• Fri. Jul 19th, 2024

North East Connected

Hopping Across The North East From Hub To Hub

Budget Responses from North East Business Leaders

Screen Shot 2016-03-16 at 16.29.43George Rafferty, Chief Executive of NOF Energy, said: “The Chancellor’s announcement demonstrates the importance of the UK oil & gas industry to the British Economy.  Halving the supplementary charge and effectively removing the petroleum revenue tax should send a message to the international operator community that the North Sea is still viable location for investment.

“With between 12 and 24 billion barrels of oil still to be extracted from the UK Continental Shelf, the North Sea remains an important part of Britain’s energy mix.  This improved investment environment, supported by the industry’s own efforts to improve operational efficiency and the supply chain’s commitment to developing technology-led solutions, has the potential to bring real benefits to companies operating in the sector and the wider UK economy.”

Commenting on the budget, Graham Robb, North East chair of the Institute of Directors said:

“This was a good budget for business and the self-employed, the cuts to small business rates will be welcome as will the reduction in corporation tax for all firms. In the North East the energy supply sector will be pleased that support is being offered to the oil and gas sector and businesses with delivery and transport costs will be pleased that the Chancellor wasn’t tempted to increase the rate of fuel duty.

“The Northern Powerhouse has also taken some steps forward, the HS3 project has always found favour with IoD members and upgrading east west road links is a priority we want to see addressed as soon as possible. Both these transport priorities were addressed in the Budget as was the important acknowledgement that educational gaps need addressing, we hope that the £20million being committed to meeting educational challenges is spent effectively.”

Penny Marshall, Regional Director for the Institution of Civil Engineers in the North East said: “The confirmed financial backing for vital transport projects in the North is excellent news.  The next step should be to underpin this commitment with an integrated plan embracing a mix of ambitious, transformational projects alongside smaller scale investments. If the plan can be developed swiftly, it will maintain confidence in the vision and enable the benefits to be felt sooner.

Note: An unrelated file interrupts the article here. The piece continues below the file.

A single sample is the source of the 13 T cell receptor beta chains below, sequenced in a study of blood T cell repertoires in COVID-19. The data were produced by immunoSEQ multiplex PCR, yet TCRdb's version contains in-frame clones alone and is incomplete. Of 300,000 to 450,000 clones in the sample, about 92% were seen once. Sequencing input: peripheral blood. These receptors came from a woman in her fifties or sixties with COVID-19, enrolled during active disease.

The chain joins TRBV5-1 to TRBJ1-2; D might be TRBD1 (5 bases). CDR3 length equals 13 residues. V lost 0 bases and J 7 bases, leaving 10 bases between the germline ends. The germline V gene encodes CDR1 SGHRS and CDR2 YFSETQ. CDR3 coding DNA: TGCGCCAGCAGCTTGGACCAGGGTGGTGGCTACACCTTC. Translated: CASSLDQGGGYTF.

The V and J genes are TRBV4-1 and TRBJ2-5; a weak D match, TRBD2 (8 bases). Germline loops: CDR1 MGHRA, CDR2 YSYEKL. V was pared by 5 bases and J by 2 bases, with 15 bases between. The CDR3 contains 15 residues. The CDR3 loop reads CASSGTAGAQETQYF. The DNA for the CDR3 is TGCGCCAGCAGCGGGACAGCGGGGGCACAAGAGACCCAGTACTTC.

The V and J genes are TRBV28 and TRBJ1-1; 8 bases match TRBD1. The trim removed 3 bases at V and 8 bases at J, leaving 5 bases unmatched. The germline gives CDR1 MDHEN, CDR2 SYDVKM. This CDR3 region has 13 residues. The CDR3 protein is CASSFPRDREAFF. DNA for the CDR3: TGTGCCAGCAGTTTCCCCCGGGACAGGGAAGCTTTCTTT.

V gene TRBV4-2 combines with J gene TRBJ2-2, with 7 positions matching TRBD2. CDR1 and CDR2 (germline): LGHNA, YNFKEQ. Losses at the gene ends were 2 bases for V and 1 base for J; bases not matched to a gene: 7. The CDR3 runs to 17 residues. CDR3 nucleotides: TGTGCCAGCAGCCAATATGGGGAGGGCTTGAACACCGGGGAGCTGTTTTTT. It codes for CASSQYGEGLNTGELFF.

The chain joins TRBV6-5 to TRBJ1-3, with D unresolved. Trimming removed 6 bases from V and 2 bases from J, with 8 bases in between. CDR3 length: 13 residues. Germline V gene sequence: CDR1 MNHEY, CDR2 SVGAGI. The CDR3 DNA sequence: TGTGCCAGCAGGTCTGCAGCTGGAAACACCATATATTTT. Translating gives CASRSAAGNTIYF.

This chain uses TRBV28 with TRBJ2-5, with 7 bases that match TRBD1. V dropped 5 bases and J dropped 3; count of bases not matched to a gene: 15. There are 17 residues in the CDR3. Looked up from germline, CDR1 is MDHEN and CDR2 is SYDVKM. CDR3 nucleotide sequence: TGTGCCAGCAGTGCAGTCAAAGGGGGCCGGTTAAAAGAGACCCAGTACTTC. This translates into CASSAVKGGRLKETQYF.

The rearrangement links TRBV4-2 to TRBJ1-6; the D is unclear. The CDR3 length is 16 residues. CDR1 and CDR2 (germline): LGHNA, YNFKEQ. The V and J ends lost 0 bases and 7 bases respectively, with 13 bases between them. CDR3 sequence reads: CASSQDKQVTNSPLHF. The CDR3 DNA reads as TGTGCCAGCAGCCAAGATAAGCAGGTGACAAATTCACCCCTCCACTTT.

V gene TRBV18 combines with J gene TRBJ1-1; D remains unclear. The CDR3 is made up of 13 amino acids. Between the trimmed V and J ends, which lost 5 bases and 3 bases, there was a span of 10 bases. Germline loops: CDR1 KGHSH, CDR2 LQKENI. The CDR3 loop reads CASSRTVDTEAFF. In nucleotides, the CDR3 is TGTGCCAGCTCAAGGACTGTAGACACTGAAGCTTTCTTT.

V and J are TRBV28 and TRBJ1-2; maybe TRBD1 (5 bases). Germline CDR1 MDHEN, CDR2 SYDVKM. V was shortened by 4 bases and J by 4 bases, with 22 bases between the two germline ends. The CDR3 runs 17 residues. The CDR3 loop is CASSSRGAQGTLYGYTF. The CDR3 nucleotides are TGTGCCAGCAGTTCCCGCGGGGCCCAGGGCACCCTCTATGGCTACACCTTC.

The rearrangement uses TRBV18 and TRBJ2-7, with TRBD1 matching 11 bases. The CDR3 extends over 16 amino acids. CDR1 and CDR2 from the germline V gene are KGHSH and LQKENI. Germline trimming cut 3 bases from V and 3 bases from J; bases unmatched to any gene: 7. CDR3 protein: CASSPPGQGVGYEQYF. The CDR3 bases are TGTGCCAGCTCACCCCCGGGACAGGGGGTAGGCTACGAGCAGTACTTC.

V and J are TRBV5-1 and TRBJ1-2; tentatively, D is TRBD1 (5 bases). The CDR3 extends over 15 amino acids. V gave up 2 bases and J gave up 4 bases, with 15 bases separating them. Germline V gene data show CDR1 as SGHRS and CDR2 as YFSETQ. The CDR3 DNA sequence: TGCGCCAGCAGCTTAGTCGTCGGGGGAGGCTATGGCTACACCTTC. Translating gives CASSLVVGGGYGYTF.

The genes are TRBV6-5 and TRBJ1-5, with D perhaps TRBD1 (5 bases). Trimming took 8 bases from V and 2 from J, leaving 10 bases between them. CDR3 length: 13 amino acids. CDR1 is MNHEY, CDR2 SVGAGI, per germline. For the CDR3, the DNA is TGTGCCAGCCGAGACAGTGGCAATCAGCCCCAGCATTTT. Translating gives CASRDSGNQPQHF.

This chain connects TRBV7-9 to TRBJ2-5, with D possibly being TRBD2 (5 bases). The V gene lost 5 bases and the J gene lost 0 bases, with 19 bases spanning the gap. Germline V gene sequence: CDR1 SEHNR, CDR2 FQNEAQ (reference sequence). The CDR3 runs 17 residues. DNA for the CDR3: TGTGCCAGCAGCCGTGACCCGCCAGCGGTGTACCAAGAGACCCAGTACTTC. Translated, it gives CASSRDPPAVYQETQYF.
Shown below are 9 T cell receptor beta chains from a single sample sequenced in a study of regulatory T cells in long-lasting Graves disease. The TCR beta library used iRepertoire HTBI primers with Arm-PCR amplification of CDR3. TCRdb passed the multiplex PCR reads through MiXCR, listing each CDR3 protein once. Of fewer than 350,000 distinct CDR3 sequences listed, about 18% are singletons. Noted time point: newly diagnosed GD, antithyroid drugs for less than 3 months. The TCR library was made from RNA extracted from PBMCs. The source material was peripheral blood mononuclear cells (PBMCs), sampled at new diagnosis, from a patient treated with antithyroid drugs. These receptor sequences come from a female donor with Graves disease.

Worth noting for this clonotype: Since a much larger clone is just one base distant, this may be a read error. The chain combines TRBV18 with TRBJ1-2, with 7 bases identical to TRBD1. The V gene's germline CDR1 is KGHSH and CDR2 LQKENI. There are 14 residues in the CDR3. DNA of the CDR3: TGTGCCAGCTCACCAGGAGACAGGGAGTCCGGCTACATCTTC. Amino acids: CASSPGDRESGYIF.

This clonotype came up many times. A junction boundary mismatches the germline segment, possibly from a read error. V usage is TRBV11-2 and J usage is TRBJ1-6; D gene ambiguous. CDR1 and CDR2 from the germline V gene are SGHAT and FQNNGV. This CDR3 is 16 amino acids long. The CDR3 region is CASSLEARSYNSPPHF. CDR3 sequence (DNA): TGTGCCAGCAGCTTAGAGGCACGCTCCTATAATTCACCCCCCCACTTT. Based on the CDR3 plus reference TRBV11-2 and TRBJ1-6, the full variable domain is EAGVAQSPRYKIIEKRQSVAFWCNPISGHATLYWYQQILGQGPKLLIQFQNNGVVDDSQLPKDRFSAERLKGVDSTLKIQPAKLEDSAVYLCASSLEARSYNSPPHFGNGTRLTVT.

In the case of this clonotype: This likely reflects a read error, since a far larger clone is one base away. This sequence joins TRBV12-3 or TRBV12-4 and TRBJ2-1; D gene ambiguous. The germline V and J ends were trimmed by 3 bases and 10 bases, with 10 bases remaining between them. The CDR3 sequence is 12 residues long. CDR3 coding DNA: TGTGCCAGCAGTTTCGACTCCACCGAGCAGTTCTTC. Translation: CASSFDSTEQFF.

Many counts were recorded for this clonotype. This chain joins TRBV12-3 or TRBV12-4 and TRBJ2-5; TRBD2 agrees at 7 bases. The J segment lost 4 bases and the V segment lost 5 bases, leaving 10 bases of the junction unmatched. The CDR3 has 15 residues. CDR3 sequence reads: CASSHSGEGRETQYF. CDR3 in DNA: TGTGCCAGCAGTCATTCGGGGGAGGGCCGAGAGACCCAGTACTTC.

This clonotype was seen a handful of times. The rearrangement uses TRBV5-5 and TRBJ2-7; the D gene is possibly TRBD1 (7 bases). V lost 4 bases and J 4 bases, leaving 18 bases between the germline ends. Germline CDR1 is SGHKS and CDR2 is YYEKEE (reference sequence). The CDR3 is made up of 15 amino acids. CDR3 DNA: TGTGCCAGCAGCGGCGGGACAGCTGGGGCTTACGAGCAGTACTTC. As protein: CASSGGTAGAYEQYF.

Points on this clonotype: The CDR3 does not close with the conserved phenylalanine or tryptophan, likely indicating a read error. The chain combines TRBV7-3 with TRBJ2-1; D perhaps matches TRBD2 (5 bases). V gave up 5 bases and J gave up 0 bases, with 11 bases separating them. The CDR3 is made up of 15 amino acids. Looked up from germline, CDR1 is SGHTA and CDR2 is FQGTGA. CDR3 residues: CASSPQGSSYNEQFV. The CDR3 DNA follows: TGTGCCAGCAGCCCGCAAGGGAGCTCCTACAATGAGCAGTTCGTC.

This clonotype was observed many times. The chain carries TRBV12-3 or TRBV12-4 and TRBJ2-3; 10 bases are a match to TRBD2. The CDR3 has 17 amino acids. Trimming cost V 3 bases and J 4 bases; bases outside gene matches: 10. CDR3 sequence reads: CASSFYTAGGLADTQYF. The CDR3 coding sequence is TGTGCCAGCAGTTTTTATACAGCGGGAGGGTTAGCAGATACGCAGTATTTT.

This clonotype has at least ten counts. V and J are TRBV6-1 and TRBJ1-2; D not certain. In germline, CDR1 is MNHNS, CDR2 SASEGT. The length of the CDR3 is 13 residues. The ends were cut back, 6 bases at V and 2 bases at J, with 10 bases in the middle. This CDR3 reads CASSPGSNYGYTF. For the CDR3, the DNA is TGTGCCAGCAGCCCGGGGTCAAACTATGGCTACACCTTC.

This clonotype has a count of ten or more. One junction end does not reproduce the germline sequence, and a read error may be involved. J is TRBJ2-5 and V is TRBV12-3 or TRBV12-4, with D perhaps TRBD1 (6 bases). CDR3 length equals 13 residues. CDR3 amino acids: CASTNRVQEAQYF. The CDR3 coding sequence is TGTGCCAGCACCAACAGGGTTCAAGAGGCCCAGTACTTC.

“While the headlines are focussed on important large projects, the upkeep of our existing infrastructure – from flood defences to local roads – should not be forgotten. We await details on any local authority cuts and the impact on maintenance budgets, and will continue to encourage a shift from reactive patch-up work towards a ‘whole life’ approach to infrastructure investment.”

Chris McDonald, CEO, Materials Processing Institute, said: The Chancellor’s downward revision in the growth forecast is not unexpected, but this did seem to be a Budget that would help SMES. Through our SME Technology Centre and the Materials Catapult proposal we are discussing with Government, the Materials Processing Institute is supporting the growth of technology driven small businesses and we understand the barriers to growth that exist.

“The Chancellor’s announcement on business rates and on the future reduction in Corporation Tax will leave more funds available for small business to invest and grow their enterprises.

“The further news on tax allowances for micro businesses and start-ups should encourage greater entrepreneurial activity.  It can create clusters of technology-focused micro-businesses that can grow around, and be supported by regional research and development facilities.

“We see this as positive for the materials, processing and energy sectors that we support and for the Tees Valley region, where we are working to attract and grow more SMES in these fields.”

 

Reacting to new measures announced by the Chancellor to encourage saving, Colin Fyfe, chief executive of Darlington Building Society, said:

“Anything that encourages people to save for the future is to be welcomed and the Chancellor announced a number of interesting schemes.  The new lifetime ISA is a simple mechanism for younger people to save for their first home, their retirement and anything in between.    The Government ‘bonus’ of £1 for every £4 saved should act as a real incentive.

“This, together with the raising of the limit for ordinary ISAs and the savings scheme for lower-paid workers, makes it a good Budget for savers.”

 

Entrepreneurs’ Forum Chairman Nigel Mills said: “I am pleased to see no changes to schemes that encourage investment in small business like SEIS and EIS. On the whole, this Budget delivers a number of opportunities for small and growing businesses, it is now up to the business community to take these and run with them. Business Rate reform will be a big help to smaller businesses, while the cut in Corporation Tax are an opportunity for all North East companies to scale up and create employment.

“The new £1,000 allowances for property and trading income could give some people the incentive they need to take their first step into the world of entrepreneurship. The Chancellor’s decision not to increase fuel duty a positive too, as it is estimated that this will save small businesses hundreds of pounds a year.”